After college, Alana Jackson started two jobs. One was as a news producer with WJTV, using her mass communications degree from Jackson State University. The other was volunteering with community organizations that worked with African American children.
Jackson, now 29, admits that wearing both hats simultaneously required maintaining a sort of double consciousness—helping as a volunteer while producing TV news stories where black kids were often the subjects, as victims or perpetrators of violent crime.
"It became really clear how they ended up on those news stories," says Jackson, a native of University City, Mo., near St. Louis. "They were facing adult issues as little children, and you don't want that to be anyone's reality."
That reality is that the causes of youth crime are more complicated than the constrictive format local TV news can convey. The roots, she says, include poverty and lack of emotional support from moms and dads at home, which can make a teenager who is already prone to risk-taking take out their anger at the world in self-destructive ways.
Eventually, sitting on the sidelines and telling stories left Jackson unfulfilled; she wanted to get her hands dirty, she says.
In the past five years, Jackson has been involved with organizations such as the Mississippi Southern Poverty Law Center as a youth advocate. She helped with the United Way's Graduation Matters Initiative, working with fellow St. Louis native Shawna Davie. She also worked with the United Auto Workers, where Jackson handled communications, which included wrangling celebrities such Danny Glover and hip-hop artist and actor Common during UAW's ongoing campaign to unionize the Nissan automobile plant in Canton.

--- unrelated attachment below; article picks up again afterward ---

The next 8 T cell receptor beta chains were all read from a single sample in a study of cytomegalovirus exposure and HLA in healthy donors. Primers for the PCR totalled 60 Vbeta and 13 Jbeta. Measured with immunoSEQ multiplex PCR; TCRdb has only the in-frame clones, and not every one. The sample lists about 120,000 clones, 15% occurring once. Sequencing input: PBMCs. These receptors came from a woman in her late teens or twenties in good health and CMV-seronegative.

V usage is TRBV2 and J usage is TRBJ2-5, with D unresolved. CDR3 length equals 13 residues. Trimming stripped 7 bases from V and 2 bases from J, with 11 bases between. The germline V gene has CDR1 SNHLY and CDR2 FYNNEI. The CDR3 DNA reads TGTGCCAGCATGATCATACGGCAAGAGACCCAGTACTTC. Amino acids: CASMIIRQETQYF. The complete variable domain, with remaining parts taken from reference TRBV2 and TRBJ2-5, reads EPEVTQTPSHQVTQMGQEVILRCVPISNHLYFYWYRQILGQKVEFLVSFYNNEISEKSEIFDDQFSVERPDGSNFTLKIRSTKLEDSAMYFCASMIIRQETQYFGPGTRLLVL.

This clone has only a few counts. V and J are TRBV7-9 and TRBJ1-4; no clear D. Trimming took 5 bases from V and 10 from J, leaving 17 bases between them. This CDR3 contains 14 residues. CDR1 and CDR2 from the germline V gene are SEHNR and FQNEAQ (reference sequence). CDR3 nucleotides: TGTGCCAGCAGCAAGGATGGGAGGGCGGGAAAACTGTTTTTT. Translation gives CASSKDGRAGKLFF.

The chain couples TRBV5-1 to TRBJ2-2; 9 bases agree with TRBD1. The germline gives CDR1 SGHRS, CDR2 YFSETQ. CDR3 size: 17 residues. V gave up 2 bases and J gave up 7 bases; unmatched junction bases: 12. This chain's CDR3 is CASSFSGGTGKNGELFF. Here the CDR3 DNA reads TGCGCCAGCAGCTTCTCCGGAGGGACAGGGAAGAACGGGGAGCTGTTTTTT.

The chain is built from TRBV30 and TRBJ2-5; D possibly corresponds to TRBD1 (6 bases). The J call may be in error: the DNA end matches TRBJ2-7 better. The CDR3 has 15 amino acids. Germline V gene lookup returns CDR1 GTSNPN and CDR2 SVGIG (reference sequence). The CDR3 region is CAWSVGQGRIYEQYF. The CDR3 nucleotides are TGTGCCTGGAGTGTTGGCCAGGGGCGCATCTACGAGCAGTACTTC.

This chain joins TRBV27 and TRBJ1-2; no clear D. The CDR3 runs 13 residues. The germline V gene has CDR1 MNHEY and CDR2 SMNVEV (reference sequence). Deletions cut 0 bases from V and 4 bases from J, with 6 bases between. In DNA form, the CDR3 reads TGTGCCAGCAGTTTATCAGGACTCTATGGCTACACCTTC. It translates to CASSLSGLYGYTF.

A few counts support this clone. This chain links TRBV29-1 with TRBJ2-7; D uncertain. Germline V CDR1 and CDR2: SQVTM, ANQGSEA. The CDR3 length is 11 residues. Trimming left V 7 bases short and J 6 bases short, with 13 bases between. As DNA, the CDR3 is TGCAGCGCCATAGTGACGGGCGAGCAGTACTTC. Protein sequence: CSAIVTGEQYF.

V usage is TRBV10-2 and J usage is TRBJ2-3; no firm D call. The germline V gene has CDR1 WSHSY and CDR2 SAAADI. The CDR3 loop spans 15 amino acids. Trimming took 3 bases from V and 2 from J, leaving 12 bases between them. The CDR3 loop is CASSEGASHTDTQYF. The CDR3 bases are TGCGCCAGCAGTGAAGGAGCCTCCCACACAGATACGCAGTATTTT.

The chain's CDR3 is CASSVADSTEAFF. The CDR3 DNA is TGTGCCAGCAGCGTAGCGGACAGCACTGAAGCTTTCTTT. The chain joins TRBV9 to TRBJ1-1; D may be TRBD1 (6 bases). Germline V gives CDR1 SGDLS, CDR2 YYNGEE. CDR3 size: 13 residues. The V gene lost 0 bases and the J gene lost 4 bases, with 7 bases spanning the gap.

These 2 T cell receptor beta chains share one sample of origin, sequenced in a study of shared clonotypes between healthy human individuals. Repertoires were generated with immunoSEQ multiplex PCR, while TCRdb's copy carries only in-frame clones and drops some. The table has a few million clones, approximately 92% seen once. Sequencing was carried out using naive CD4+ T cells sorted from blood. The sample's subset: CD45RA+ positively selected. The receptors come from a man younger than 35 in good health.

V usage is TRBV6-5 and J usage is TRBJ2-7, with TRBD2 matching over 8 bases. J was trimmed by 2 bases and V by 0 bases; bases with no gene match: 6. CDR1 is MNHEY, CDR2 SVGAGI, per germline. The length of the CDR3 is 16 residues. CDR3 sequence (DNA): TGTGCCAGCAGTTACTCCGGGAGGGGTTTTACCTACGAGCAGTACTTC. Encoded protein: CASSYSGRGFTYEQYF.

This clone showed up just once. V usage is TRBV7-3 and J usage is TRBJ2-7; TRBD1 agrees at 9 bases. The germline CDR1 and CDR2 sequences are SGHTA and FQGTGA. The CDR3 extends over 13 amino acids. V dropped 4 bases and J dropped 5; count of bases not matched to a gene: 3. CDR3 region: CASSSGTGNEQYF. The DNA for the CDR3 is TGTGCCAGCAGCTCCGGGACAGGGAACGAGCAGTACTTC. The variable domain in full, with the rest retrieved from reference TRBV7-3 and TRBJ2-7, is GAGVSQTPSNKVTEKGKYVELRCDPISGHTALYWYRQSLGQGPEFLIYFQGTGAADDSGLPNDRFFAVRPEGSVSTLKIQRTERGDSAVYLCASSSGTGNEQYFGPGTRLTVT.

Jackson also helps with Mississippi Girls in Action, a day-long retreat for girls of color that deconstructs negative stereotypes of women that persist on reality TV and other parts of the mainstream media.
In January, Jackson joined the staff of WheretoGo411.com, an online service that connects individuals and national companies wanting to partner with African American-owned businesses, as a senior account executive. Jackson sees her job as an extension of her community building and development work.
As immersed as she is in the community now, Jackson, who is single and lives in Belhaven, almost didn't come to Mississippi. When she was considering colleges as a high school senior, JSU wasn't even on the list.
After some prodding from relatives, Jackson realized that following three generations of family members and attending Jackson State meant something special.
"I feel like I have a responsibility to make the place that I occupy better, and I do what I can to make that happen," she says.